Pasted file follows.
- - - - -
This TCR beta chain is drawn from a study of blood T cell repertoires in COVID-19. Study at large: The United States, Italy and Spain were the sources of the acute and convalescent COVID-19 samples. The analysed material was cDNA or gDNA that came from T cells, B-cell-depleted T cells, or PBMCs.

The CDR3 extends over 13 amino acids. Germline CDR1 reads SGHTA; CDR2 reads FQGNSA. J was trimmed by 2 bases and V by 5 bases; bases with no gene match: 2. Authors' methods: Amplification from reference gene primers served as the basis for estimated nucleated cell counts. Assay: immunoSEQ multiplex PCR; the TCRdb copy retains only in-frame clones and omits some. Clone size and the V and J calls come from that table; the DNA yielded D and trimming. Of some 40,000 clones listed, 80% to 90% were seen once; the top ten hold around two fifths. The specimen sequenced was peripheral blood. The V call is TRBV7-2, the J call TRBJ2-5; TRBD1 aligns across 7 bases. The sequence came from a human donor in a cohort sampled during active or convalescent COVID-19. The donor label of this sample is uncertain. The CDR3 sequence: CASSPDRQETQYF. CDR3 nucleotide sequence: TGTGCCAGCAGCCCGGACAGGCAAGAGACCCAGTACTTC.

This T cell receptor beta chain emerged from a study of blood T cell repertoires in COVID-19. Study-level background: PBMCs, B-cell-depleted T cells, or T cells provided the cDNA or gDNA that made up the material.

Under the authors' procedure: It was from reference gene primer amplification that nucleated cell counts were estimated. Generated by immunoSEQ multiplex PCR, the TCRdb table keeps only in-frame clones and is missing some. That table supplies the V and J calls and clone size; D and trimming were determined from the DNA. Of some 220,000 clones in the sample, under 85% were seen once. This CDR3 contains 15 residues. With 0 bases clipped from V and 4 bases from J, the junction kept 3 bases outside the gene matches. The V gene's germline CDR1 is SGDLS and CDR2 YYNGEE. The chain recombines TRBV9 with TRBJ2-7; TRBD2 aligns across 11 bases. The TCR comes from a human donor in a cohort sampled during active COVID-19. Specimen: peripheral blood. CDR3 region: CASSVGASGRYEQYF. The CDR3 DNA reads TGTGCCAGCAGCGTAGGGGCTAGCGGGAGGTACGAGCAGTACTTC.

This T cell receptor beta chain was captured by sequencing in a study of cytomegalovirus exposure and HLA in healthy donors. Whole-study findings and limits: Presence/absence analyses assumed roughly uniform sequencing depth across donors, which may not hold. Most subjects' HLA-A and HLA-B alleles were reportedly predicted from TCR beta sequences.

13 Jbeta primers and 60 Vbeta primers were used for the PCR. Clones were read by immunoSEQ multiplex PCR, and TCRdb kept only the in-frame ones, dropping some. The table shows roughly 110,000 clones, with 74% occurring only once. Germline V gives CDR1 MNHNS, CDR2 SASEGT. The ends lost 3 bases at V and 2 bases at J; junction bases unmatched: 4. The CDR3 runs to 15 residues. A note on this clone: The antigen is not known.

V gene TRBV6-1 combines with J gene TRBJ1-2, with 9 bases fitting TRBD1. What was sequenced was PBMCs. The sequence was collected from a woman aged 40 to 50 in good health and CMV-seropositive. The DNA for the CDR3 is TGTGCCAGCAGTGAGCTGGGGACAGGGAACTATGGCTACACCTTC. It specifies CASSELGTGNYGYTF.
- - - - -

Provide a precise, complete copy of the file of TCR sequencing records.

This TCR beta chain is drawn from a study of blood T cell repertoires in COVID-19. Study at large: The United States, Italy and Spain were the sources of the acute and convalescent COVID-19 samples. The analysed material was cDNA or gDNA that came from T cells, B-cell-depleted T cells, or PBMCs.

The CDR3 extends over 13 amino acids. Germline CDR1 reads SGHTA; CDR2 reads FQGNSA. J was trimmed by 2 bases and V by 5 bases; bases with no gene match: 2. Authors' methods: Amplification from reference gene primers served as the basis for estimated nucleated cell counts. Assay: immunoSEQ multiplex PCR; the TCRdb copy retains only in-frame clones and omits some. Clone size and the V and J calls come from that table; the DNA yielded D and trimming. Of some 40,000 clones listed, 80% to 90% were seen once; the top ten hold around two fifths. The specimen sequenced was peripheral blood. The V call is TRBV7-2, the J call TRBJ2-5; TRBD1 aligns across 7 bases. The sequence came from a human donor in a cohort sampled during active or convalescent COVID-19. The donor label of this sample is uncertain. The CDR3 sequence: CASSPDRQETQYF. CDR3 nucleotide sequence: TGTGCCAGCAGCCCGGACAGGCAAGAGACCCAGTACTTC.

This T cell receptor beta chain emerged from a study of blood T cell repertoires in COVID-19. Study-level background: PBMCs, B-cell-depleted T cells, or T cells provided the cDNA or gDNA that made up the material.

Under the authors' procedure: It was from reference gene primer amplification that nucleated cell counts were estimated. Generated by immunoSEQ multiplex PCR, the TCRdb table keeps only in-frame clones and is missing some. That table supplies the V and J calls and clone size; D and trimming were determined from the DNA. Of some 220,000 clones in the sample, under 85% were seen once. This CDR3 contains 15 residues. With 0 bases clipped from V and 4 bases from J, the junction kept 3 bases outside the gene matches. The V gene's germline CDR1 is SGDLS and CDR2 YYNGEE. The chain recombines TRBV9 with TRBJ2-7; TRBD2 aligns across 11 bases. The TCR comes from a human donor in a cohort sampled during active COVID-19. Specimen: peripheral blood. CDR3 region: CASSVGASGRYEQYF. The CDR3 DNA reads TGTGCCAGCAGCGTAGGGGCTAGCGGGAGGTACGAGCAGTACTTC.

This T cell receptor beta chain was captured by sequencing in a study of cytomegalovirus exposure and HLA in healthy donors. Whole-study findings and limits: Presence/absence analyses assumed roughly uniform sequencing depth across donors, which may not hold. Most subjects' HLA-A and HLA-B alleles were reportedly predicted from TCR beta sequences.

13 Jbeta primers and 60 Vbeta primers were used for the PCR. Clones were read by immunoSEQ multiplex PCR, and TCRdb kept only the in-frame ones, dropping some. The table shows roughly 110,000 clones, with 74% occurring only once. Germline V gives CDR1 MNHNS, CDR2 SASEGT. The ends lost 3 bases at V and 2 bases at J; junction bases unmatched: 4. The CDR3 runs to 15 residues. A note on this clone: The antigen is not known.

V gene TRBV6-1 combines with J gene TRBJ1-2, with 9 bases fitting TRBD1. What was sequenced was PBMCs. The sequence was collected from a woman aged 40 to 50 in good health and CMV-seropositive. The DNA for the CDR3 is TGTGCCAGCAGTGAGCTGGGGACAGGGAACTATGGCTACACCTTC. It specifies CASSELGTGNYGYTF.